Isaiah predicts the coming of Wonder as a baby. Born of a virgin. Given by an eternal Father. Carrying the governments of the world. Ending war. No boredom here.

In our world, wonder comes in fleeting glimpses. When Jesus comes, He is wonder Himself. Heaven will be a continuing discovery of new joys in Christ. Eternity will be standing in wonder at Jesus, God-with-us!

Thursday, December 11, 2008

The Coming Christ: People Walking in Darkness

The Book of Isaiah not only reveals God's plan for His people in Isaiah's time, but unfolds a much more glorious picture. Isaiah predicts the coming of the Servant of the Lord, the Messiah who will set everything right and bring about the healing of the nations. Earlier prophecies (Genesis 3:15; 48:10; Psalm 22; 110) only hint at what Isaiah paints in bold colors.

Isaiah 9 begins this description by describing the plight of man. Man walks in darkness, looking for guidance, looking for direction but he cannot find his way. He is made in the image of God, but he is also rebellious and suffers under the darkness of sin. God has set eternity in their hearts (Ecclesiastes 3:11) so that we know and long for God and our hearts are restless until we find Him.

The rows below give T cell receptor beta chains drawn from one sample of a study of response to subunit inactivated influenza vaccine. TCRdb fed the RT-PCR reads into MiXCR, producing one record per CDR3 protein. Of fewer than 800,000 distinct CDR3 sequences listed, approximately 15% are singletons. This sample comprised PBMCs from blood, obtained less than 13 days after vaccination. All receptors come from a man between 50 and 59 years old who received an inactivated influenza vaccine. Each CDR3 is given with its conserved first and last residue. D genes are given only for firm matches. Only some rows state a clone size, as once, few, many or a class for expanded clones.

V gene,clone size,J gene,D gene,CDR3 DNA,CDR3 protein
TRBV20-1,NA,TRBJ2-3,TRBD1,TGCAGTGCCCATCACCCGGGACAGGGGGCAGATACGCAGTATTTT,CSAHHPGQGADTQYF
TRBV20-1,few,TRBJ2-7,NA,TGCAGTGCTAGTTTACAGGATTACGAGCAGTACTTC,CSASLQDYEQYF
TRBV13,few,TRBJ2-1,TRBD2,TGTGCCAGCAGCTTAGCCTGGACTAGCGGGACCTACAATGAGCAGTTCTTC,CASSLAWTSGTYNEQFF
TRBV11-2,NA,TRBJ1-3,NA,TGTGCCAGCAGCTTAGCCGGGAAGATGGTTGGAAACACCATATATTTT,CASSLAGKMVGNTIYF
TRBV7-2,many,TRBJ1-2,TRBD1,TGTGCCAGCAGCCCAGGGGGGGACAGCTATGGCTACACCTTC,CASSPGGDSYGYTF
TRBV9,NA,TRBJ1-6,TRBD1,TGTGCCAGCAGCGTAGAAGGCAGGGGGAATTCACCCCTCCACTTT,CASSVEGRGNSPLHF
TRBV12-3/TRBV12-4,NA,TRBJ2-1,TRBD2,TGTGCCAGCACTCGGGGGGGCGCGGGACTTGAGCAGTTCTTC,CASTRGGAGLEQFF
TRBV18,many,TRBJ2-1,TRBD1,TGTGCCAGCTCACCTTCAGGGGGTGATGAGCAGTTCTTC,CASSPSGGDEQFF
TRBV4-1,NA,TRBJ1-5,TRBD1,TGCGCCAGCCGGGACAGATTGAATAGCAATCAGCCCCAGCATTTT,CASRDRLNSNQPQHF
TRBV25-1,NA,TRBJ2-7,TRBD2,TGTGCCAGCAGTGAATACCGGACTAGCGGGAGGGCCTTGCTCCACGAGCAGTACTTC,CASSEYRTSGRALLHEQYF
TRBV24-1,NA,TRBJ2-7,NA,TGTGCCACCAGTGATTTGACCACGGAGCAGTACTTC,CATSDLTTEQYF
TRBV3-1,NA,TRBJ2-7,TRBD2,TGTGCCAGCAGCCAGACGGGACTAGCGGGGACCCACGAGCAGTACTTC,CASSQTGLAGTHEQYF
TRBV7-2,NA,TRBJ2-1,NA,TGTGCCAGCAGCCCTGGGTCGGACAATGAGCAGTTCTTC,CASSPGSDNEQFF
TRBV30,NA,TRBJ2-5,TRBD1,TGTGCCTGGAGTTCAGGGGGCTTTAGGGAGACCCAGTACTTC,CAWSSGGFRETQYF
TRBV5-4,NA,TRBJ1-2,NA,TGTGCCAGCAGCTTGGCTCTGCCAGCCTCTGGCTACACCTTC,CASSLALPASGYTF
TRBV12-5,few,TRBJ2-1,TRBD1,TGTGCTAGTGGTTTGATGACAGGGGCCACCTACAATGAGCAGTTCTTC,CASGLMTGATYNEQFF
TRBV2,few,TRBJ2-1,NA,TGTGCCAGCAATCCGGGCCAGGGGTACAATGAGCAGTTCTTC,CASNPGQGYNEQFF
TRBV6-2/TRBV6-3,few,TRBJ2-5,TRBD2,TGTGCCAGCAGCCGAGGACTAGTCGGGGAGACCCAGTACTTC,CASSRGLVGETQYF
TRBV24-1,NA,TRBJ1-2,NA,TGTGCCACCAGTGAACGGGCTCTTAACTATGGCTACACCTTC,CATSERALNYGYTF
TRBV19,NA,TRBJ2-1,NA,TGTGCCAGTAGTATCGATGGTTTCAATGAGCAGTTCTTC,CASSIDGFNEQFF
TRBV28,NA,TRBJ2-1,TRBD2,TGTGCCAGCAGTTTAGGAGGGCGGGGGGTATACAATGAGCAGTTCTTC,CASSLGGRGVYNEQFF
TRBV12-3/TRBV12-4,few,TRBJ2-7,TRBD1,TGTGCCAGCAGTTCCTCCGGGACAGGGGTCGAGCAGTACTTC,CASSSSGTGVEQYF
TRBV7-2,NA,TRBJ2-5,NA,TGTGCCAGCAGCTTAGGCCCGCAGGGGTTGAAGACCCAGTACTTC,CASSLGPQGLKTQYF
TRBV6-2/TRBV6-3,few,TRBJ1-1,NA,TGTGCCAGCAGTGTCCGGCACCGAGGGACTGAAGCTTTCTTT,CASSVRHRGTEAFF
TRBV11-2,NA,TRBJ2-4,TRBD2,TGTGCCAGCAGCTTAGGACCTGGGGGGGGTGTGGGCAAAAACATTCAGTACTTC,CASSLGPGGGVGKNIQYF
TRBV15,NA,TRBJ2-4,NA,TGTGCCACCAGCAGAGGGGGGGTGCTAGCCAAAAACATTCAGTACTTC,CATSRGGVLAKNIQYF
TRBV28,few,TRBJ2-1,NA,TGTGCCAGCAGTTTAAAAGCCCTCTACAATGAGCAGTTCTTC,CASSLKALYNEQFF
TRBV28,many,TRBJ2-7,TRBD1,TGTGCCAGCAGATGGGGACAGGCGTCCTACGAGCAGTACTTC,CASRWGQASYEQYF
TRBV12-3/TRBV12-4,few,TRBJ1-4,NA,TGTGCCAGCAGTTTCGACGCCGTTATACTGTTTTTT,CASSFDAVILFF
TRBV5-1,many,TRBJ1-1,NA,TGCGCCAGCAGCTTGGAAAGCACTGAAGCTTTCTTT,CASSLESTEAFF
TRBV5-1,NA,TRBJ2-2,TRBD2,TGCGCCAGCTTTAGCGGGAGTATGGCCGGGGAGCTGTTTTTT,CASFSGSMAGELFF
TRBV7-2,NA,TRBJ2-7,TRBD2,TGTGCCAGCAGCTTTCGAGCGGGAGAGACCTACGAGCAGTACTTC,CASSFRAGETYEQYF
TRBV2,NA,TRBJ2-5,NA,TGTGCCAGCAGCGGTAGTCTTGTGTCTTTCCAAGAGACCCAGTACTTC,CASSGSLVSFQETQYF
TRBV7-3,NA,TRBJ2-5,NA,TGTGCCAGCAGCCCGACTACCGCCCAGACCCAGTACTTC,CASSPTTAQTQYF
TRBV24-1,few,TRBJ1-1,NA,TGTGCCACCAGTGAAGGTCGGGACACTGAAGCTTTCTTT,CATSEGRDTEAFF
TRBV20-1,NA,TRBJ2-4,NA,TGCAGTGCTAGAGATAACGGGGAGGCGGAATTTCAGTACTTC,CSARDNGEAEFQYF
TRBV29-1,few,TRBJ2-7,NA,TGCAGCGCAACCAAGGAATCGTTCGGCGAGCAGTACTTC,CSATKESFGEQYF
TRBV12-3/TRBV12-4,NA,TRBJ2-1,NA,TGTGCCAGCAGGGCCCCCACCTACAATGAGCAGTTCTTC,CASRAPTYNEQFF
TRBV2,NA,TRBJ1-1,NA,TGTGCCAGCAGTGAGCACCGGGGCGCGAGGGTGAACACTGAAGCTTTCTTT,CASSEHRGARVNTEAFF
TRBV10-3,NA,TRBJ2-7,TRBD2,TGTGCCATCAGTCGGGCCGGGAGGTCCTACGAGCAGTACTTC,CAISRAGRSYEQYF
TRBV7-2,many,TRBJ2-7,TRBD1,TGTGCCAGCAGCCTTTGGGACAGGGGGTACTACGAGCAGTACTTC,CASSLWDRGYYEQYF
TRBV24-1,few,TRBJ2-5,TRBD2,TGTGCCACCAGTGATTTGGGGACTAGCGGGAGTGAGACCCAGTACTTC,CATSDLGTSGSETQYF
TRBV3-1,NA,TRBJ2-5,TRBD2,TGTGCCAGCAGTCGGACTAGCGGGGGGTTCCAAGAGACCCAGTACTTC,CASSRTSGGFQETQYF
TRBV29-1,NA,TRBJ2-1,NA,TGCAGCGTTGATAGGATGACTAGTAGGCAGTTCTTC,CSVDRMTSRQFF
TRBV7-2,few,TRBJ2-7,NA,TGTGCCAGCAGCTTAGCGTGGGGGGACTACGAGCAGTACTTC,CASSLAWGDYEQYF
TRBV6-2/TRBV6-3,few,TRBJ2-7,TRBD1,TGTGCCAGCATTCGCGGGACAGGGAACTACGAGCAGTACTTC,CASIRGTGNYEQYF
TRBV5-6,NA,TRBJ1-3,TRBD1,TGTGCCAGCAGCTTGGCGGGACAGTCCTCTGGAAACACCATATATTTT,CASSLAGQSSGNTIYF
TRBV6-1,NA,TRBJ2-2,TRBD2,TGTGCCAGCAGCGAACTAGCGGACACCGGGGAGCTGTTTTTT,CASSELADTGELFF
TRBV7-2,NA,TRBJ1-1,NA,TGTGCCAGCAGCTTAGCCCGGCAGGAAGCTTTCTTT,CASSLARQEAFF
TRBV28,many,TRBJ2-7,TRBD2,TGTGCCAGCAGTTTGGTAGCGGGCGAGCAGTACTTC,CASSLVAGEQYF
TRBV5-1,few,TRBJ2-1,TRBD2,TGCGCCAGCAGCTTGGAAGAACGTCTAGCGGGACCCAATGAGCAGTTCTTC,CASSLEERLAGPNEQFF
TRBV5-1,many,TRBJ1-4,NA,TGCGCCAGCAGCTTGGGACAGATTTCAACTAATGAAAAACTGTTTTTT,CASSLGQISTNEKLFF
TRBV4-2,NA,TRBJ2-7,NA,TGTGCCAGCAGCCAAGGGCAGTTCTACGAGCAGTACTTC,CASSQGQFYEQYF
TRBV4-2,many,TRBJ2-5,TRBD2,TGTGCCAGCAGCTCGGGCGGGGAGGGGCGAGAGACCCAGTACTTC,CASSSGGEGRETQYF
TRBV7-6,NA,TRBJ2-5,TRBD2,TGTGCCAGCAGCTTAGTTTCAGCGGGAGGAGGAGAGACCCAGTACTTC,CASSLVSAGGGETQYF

Good and bad experiences are twisted together in our lives so that we cannot discern our futures. The good causes us to rejoice for a moment, and when the good disappears, we long for a good that is permanent. When the bad comes, we long for purpose and final peace and contentment.

Man is blind. He gropes about in the darkness, stumbling, and fearing what sleeps in the darkness. He walks in circles because there is nothing else to do. Into that futility, one Light shines. Men lament that there are not many lights. Praise God there is one.

Wednesday, December 10, 2008

What the Imprecatory Pray-er Doesn't Know